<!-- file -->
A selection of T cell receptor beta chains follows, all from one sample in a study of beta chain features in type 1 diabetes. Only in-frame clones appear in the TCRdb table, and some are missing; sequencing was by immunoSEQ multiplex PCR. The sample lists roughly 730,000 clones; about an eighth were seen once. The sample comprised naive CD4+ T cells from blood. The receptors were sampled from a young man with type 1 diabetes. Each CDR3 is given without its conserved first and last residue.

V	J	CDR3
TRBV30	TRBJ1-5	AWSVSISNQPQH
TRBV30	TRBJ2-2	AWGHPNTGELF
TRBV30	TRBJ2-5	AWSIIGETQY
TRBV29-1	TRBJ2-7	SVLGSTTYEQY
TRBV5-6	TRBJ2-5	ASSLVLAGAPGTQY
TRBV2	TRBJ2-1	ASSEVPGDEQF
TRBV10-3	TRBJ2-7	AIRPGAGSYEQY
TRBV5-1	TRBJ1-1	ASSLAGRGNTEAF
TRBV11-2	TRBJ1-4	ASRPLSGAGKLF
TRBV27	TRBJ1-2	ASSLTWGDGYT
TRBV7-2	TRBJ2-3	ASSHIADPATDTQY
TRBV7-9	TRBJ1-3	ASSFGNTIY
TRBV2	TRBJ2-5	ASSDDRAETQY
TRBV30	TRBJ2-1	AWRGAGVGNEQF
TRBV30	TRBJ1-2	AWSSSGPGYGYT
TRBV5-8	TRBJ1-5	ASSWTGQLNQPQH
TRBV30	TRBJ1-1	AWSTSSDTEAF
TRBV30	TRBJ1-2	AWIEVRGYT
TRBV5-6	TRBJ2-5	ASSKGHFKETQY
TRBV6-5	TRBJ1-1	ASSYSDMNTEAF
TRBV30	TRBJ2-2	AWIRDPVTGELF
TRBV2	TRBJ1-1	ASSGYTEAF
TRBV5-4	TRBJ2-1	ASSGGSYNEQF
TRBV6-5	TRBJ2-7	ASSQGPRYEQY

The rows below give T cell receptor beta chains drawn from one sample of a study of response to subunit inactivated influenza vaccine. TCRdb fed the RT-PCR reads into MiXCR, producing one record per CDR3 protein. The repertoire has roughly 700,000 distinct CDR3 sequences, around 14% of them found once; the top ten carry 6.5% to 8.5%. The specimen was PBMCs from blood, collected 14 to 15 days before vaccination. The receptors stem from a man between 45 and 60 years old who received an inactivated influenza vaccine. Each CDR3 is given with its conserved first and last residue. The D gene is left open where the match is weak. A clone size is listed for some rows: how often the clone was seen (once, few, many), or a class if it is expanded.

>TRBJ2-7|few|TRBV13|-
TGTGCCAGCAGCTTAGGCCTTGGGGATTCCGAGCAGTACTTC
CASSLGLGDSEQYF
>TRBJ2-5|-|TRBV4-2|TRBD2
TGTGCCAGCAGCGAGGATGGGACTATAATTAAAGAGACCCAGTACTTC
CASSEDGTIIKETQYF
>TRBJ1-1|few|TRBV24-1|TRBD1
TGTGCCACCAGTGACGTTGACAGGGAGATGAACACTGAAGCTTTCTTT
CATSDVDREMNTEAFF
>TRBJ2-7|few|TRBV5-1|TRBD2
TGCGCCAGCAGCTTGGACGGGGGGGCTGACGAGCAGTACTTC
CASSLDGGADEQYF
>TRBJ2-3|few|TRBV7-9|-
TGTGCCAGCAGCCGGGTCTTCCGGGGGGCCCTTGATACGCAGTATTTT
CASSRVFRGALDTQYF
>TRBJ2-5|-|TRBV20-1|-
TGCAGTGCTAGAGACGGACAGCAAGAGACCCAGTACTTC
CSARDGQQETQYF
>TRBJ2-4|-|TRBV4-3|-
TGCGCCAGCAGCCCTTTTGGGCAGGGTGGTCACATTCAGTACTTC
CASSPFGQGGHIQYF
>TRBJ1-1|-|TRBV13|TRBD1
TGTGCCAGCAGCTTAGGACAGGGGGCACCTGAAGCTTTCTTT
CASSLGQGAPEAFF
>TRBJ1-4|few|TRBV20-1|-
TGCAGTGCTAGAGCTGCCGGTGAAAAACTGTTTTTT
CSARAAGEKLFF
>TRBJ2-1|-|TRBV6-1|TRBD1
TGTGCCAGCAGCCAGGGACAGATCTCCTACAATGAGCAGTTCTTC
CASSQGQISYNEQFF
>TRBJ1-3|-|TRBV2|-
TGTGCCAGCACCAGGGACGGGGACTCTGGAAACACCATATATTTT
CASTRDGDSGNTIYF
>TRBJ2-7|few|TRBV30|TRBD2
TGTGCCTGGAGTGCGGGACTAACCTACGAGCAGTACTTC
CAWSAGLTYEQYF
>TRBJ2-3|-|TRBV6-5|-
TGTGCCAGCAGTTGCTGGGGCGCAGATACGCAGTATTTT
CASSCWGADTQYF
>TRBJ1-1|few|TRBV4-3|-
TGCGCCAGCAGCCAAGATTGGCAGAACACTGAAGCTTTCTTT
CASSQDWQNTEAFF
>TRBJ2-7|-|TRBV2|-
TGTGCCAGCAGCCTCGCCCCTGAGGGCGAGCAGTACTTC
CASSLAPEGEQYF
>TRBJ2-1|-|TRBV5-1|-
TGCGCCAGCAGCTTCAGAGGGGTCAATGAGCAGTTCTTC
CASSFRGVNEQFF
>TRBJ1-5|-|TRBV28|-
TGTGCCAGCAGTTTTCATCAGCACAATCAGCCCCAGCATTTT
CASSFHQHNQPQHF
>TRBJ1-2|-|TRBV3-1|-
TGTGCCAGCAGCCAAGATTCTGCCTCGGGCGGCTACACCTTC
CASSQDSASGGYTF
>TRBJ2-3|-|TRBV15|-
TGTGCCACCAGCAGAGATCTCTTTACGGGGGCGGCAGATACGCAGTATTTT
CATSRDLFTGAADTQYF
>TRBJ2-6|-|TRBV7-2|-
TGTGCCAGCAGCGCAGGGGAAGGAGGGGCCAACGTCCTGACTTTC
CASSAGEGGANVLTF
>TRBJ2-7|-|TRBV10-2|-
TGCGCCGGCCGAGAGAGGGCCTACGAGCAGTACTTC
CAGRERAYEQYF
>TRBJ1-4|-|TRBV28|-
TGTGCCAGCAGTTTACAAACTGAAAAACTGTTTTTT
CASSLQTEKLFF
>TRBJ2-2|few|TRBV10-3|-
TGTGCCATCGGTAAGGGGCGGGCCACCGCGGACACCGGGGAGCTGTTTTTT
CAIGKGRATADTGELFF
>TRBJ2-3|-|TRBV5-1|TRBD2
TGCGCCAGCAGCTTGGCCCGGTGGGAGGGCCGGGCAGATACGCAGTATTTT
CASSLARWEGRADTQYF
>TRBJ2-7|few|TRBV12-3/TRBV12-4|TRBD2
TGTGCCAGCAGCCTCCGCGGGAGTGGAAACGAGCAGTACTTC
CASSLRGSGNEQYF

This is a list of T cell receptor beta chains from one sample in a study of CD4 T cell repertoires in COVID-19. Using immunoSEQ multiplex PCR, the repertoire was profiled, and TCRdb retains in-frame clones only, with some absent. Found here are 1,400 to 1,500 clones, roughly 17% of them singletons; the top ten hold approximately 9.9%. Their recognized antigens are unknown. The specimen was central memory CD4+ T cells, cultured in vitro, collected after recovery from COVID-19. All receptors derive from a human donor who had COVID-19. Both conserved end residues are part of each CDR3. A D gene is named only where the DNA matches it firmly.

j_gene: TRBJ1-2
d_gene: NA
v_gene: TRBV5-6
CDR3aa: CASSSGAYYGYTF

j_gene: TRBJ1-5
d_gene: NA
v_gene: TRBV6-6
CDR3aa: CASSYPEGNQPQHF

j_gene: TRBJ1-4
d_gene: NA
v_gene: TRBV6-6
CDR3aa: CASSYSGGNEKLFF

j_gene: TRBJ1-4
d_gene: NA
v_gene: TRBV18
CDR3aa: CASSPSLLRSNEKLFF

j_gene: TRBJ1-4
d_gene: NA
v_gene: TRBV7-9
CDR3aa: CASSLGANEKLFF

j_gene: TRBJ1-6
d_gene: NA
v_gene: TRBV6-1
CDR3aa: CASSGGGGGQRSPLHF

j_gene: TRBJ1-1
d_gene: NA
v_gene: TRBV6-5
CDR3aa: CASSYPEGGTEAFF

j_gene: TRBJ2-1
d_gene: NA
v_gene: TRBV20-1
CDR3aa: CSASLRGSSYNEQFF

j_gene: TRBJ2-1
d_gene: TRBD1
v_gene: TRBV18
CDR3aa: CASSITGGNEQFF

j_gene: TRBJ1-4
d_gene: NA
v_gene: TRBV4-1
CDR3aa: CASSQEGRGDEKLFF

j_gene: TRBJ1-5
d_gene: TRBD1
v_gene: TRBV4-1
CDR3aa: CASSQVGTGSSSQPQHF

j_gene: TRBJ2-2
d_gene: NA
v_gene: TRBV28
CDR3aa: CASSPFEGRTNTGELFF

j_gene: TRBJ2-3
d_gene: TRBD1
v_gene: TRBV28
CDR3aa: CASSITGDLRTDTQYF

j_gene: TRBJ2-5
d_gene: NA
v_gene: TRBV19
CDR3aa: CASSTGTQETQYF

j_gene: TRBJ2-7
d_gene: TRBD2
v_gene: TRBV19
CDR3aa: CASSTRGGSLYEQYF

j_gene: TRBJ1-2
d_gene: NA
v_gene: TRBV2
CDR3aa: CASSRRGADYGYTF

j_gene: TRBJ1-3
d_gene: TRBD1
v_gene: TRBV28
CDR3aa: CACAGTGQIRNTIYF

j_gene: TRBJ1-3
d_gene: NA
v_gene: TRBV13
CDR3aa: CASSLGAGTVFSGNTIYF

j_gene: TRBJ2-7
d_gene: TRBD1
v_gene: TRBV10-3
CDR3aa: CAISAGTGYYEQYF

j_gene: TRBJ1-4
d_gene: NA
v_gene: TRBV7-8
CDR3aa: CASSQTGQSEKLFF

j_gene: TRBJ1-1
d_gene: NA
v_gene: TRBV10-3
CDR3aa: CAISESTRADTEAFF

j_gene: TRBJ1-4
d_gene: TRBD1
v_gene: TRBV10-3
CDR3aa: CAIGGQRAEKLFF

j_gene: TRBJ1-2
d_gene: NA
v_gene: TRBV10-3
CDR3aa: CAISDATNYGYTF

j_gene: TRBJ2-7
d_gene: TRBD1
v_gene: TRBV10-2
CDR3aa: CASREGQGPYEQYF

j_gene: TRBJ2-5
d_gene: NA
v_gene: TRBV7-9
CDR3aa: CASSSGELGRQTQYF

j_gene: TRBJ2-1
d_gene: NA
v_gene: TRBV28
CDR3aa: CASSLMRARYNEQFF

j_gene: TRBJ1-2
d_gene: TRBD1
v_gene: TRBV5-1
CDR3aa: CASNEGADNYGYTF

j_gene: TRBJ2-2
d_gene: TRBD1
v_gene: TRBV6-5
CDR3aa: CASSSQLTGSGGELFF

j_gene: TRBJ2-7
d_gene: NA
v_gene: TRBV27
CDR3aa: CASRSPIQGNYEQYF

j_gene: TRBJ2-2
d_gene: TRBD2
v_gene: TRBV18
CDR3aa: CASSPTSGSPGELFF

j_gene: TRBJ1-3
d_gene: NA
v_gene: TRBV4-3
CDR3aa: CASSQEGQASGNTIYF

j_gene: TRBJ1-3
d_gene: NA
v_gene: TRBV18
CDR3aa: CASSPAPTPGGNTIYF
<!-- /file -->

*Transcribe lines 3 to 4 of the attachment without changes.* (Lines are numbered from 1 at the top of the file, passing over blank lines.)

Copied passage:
TRBV30	TRBJ1-5	AWSVSISNQPQH
TRBV30	TRBJ2-2	AWGHPNTGELF